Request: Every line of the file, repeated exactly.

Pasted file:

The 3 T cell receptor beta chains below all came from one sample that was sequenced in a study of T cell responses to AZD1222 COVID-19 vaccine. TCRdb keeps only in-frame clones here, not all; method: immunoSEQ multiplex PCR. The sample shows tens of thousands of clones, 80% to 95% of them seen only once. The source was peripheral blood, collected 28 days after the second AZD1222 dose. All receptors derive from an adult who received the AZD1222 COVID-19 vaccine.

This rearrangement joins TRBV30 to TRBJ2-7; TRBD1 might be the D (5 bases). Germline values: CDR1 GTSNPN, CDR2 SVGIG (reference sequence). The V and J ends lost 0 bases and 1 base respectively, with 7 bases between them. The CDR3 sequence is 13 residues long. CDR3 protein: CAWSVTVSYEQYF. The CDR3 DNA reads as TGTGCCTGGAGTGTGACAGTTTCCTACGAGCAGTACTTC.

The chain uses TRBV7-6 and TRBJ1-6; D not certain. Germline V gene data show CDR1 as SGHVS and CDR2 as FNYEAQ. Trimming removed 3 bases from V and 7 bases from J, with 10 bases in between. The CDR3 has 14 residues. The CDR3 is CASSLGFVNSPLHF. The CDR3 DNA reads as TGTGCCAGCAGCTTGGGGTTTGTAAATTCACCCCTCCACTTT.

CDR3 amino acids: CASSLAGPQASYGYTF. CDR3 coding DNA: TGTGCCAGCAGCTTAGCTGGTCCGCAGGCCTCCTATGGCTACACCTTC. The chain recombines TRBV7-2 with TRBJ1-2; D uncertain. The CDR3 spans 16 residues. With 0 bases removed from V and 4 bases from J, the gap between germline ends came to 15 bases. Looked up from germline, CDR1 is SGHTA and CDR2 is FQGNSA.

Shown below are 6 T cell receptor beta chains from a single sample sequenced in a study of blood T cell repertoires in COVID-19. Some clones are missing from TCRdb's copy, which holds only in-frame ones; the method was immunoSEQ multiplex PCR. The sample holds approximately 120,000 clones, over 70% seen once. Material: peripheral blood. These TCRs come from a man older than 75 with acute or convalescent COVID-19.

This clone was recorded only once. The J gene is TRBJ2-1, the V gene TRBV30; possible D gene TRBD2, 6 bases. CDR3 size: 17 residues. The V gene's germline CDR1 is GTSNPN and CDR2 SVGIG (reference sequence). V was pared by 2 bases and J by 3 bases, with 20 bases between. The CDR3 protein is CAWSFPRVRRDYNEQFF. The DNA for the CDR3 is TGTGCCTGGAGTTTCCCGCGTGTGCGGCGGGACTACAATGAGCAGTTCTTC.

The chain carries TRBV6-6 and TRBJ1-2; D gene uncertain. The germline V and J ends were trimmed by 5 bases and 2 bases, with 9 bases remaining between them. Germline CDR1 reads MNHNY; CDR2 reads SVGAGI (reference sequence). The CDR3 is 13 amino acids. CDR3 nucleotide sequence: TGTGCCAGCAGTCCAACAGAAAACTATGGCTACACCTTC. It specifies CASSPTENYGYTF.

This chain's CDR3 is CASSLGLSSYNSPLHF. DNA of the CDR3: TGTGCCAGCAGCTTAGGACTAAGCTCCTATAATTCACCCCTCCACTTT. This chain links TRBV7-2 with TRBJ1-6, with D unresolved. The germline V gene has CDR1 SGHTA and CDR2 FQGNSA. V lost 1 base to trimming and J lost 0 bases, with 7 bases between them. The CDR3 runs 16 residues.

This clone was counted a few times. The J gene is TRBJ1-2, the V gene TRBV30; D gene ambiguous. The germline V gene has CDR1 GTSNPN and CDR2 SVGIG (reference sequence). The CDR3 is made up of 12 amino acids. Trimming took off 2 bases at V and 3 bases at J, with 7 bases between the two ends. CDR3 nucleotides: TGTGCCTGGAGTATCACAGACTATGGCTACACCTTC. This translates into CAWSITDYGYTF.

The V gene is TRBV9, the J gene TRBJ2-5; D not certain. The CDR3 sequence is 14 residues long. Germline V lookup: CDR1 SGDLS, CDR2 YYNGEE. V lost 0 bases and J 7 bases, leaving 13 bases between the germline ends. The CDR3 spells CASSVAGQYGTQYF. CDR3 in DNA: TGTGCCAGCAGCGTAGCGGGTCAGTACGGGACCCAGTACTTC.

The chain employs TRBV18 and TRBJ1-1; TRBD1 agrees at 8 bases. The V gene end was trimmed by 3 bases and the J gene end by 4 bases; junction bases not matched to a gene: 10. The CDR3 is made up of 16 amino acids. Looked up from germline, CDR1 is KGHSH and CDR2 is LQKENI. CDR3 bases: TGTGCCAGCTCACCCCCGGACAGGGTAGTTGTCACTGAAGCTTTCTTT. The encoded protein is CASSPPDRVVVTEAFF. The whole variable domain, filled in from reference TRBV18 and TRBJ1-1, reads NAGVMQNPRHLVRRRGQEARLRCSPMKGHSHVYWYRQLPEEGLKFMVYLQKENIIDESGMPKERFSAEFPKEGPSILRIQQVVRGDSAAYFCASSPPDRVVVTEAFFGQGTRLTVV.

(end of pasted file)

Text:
The 3 T cell receptor beta chains below all came from one sample that was sequenced in a study of T cell responses to AZD1222 COVID-19 vaccine. TCRdb keeps only in-frame clones here, not all; method: immunoSEQ multiplex PCR. The sample shows tens of thousands of clones, 80% to 95% of them seen only once. The source was peripheral blood, collected 28 days after the second AZD1222 dose. All receptors derive from an adult who received the AZD1222 COVID-19 vaccine.

This rearrangement joins TRBV30 to TRBJ2-7; TRBD1 might be the D (5 bases). Germline values: CDR1 GTSNPN, CDR2 SVGIG (reference sequence). The V and J ends lost 0 bases and 1 base respectively, with 7 bases between them. The CDR3 sequence is 13 residues long. CDR3 protein: CAWSVTVSYEQYF. The CDR3 DNA reads as TGTGCCTGGAGTGTGACAGTTTCCTACGAGCAGTACTTC.

The chain uses TRBV7-6 and TRBJ1-6; D not certain. Germline V gene data show CDR1 as SGHVS and CDR2 as FNYEAQ. Trimming removed 3 bases from V and 7 bases from J, with 10 bases in between. The CDR3 has 14 residues. The CDR3 is CASSLGFVNSPLHF. The CDR3 DNA reads as TGTGCCAGCAGCTTGGGGTTTGTAAATTCACCCCTCCACTTT.

CDR3 amino acids: CASSLAGPQASYGYTF. CDR3 coding DNA: TGTGCCAGCAGCTTAGCTGGTCCGCAGGCCTCCTATGGCTACACCTTC. The chain recombines TRBV7-2 with TRBJ1-2; D uncertain. The CDR3 spans 16 residues. With 0 bases removed from V and 4 bases from J, the gap between germline ends came to 15 bases. Looked up from germline, CDR1 is SGHTA and CDR2 is FQGNSA.

Shown below are 6 T cell receptor beta chains from a single sample sequenced in a study of blood T cell repertoires in COVID-19. Some clones are missing from TCRdb's copy, which holds only in-frame ones; the method was immunoSEQ multiplex PCR. The sample holds approximately 120,000 clones, over 70% seen once. Material: peripheral blood. These TCRs come from a man older than 75 with acute or convalescent COVID-19.

This clone was recorded only once. The J gene is TRBJ2-1, the V gene TRBV30; possible D gene TRBD2, 6 bases. CDR3 size: 17 residues. The V gene's germline CDR1 is GTSNPN and CDR2 SVGIG (reference sequence). V was pared by 2 bases and J by 3 bases, with 20 bases between. The CDR3 protein is CAWSFPRVRRDYNEQFF. The DNA for the CDR3 is TGTGCCTGGAGTTTCCCGCGTGTGCGGCGGGACTACAATGAGCAGTTCTTC.

The chain carries TRBV6-6 and TRBJ1-2; D gene uncertain. The germline V and J ends were trimmed by 5 bases and 2 bases, with 9 bases remaining between them. Germline CDR1 reads MNHNY; CDR2 reads SVGAGI (reference sequence). The CDR3 is 13 amino acids. CDR3 nucleotide sequence: TGTGCCAGCAGTCCAACAGAAAACTATGGCTACACCTTC. It specifies CASSPTENYGYTF.

This chain's CDR3 is CASSLGLSSYNSPLHF. DNA of the CDR3: TGTGCCAGCAGCTTAGGACTAAGCTCCTATAATTCACCCCTCCACTTT. This chain links TRBV7-2 with TRBJ1-6, with D unresolved. The germline V gene has CDR1 SGHTA and CDR2 FQGNSA. V lost 1 base to trimming and J lost 0 bases, with 7 bases between them. The CDR3 runs 16 residues.

This clone was counted a few times. The J gene is TRBJ1-2, the V gene TRBV30; D gene ambiguous. The germline V gene has CDR1 GTSNPN and CDR2 SVGIG (reference sequence). The CDR3 is made up of 12 amino acids. Trimming took off 2 bases at V and 3 bases at J, with 7 bases between the two ends. CDR3 nucleotides: TGTGCCTGGAGTATCACAGACTATGGCTACACCTTC. This translates into CAWSITDYGYTF.

The V gene is TRBV9, the J gene TRBJ2-5; D not certain. The CDR3 sequence is 14 residues long. Germline V lookup: CDR1 SGDLS, CDR2 YYNGEE. V lost 0 bases and J 7 bases, leaving 13 bases between the germline ends. The CDR3 spells CASSVAGQYGTQYF. CDR3 in DNA: TGTGCCAGCAGCGTAGCGGGTCAGTACGGGACCCAGTACTTC.

The chain employs TRBV18 and TRBJ1-1; TRBD1 agrees at 8 bases. The V gene end was trimmed by 3 bases and the J gene end by 4 bases; junction bases not matched to a gene: 10. The CDR3 is made up of 16 amino acids. Looked up from germline, CDR1 is KGHSH and CDR2 is LQKENI. CDR3 bases: TGTGCCAGCTCACCCCCGGACAGGGTAGTTGTCACTGAAGCTTTCTTT. The encoded protein is CASSPPDRVVVTEAFF. The whole variable domain, filled in from reference TRBV18 and TRBJ1-1, reads NAGVMQNPRHLVRRRGQEARLRCSPMKGHSHVYWYRQLPEEGLKFMVYLQKENIIDESGMPKERFSAEFPKEGPSILRIQQVVRGDSAAYFCASSPPDRVVVTEAFFGQGTRLTVV.